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The word ‘mistletoe’ (Old English mistiltan) may be related to German ‘mist,’ for ‘dung’ and ‘tang’ for branch, since mistletoe can be spread in the feces of birds moving from tree to tree. However, Old English ‘mistel’ was also used for ‘basil.’
Mistletoe was considered an herb too sacred to have a Celtic name.
On the Celtic Tree Calendar, the Night of Mistletoe is the day after Winter Solstice.
Mistletoe was a very special and sacred herb to the ancient Druids, who called it ‘All-Heal.’ It was harvested, according to Pliny the Elder, with a golden sickle, and was not allowed to touch the ground after being harvested.
History and Folklore of Mistletoe
European mistletoe, Viscum album, figured prominently in Greek mythology, and is believed to be The Golden Bough of Aeneas, ancestor of the Romans.
In the 13th century Prose Edda, due to the scheming of Loki, the god Baldr is killed by his brother, the blind god Höðr, by way of a mistletoe projectile, despite the attempts of Baldr’s mother, the goddess Frigg, to have all living things and inanimate objects swear an oath not to hurt Baldr after Baldr had troubling dreams of his death. Frigg was unable to get an oath from mistletoe, because “it seemed too young” to demand an oath from. In the Gesta Danorum version of the story, Baldr and Höðr are rival suitors, and Höðr kills Baldr with a sword named Mistilteinn (Old Norse “mistletoe”). In addition, a sword by the same name appears in various other Norse legends.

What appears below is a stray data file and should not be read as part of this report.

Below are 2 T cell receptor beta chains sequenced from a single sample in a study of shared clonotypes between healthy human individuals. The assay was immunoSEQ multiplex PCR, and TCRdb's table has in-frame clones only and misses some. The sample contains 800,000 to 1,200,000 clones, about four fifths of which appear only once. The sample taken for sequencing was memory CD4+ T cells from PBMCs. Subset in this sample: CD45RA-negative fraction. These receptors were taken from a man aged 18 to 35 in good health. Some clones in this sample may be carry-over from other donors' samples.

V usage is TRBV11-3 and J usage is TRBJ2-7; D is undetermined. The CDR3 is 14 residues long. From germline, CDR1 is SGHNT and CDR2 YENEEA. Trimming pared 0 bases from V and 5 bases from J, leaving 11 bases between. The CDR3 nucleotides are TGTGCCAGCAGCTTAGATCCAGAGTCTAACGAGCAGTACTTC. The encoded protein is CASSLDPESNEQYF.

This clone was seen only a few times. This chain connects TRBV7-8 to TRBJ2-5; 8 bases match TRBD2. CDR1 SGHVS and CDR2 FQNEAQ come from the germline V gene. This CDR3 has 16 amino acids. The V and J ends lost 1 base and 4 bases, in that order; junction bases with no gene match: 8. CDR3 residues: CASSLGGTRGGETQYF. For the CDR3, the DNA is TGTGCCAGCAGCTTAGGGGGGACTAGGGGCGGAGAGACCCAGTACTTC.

In cultures across pre-Christian Europe, mistletoe was seen as a representation of divine male essence (and thus romance, fertility and vitality), possibly due to a resemblance between the berries and semen.
According to Pliny the Elder, the Celts considered it a remedy for barrenness in animals and an antidote to poison.
Mistletoe is commonly used as a Christmas decoration, though such use was rarely alluded to until the 18th century. Viscum album is used in Europe whereas Phoradendron serotinum is used in North America. According to custom, the mistletoe must not touch the ground between its cutting and its removal as the last of Christmas greens at Candlemas; it may remain hanging through the year, often to preserve the house from lightning or fire, until it was replaced the following Christmas Eve. The tradition has spread throughout the English-speaking world but is largely unknown in the rest of Europe.
According to ancient Christmas custom, a man and a woman who meet under a hanging of mistletoe were obliged to kiss. The custom may be of Scandinavian origin. It was described in 1820 by American author Washington Irving in his “The Sketch Book of Geoffrey Crayon”:
“The mistletoe is still hung up in farm-houses and kitchens at Christmas, and the young men have the privilege of kissing the girls under it, plucking each time a berry from the bush. When the berries are all plucked the privilege ceases.”
Mistletoe leaves and young twigs are used by herbalists, and it is popular in Europe, especially in Germany, for treating circulatory and respiratory system problems. Use of mistletoe extract in the treatment of cancer originated with Rudolf Steiner, the founder of Anthroposophy. He compared the parasitic nature of the mistletoe plant to that of cancer, and believed that cancer represents a faltering of the body’s spiritual defenses. Some anthroposophical mistletoe preparations are diluted homeopathically. Mistletoe extract is sold as Iscador, Helixor, and several other trade names.
The sticky juice of mistletoe berries was used as adhesive to trap small animals or birds. A handful of ripe fruits are chewed until sticky, and the mass is then rubbed between the palms of the hands to form long extremely sticky strands which are then coiled around small thin tree branches where birds perch. When a bird lands on this it gets stuck to the branch and is then easy to catch by hand.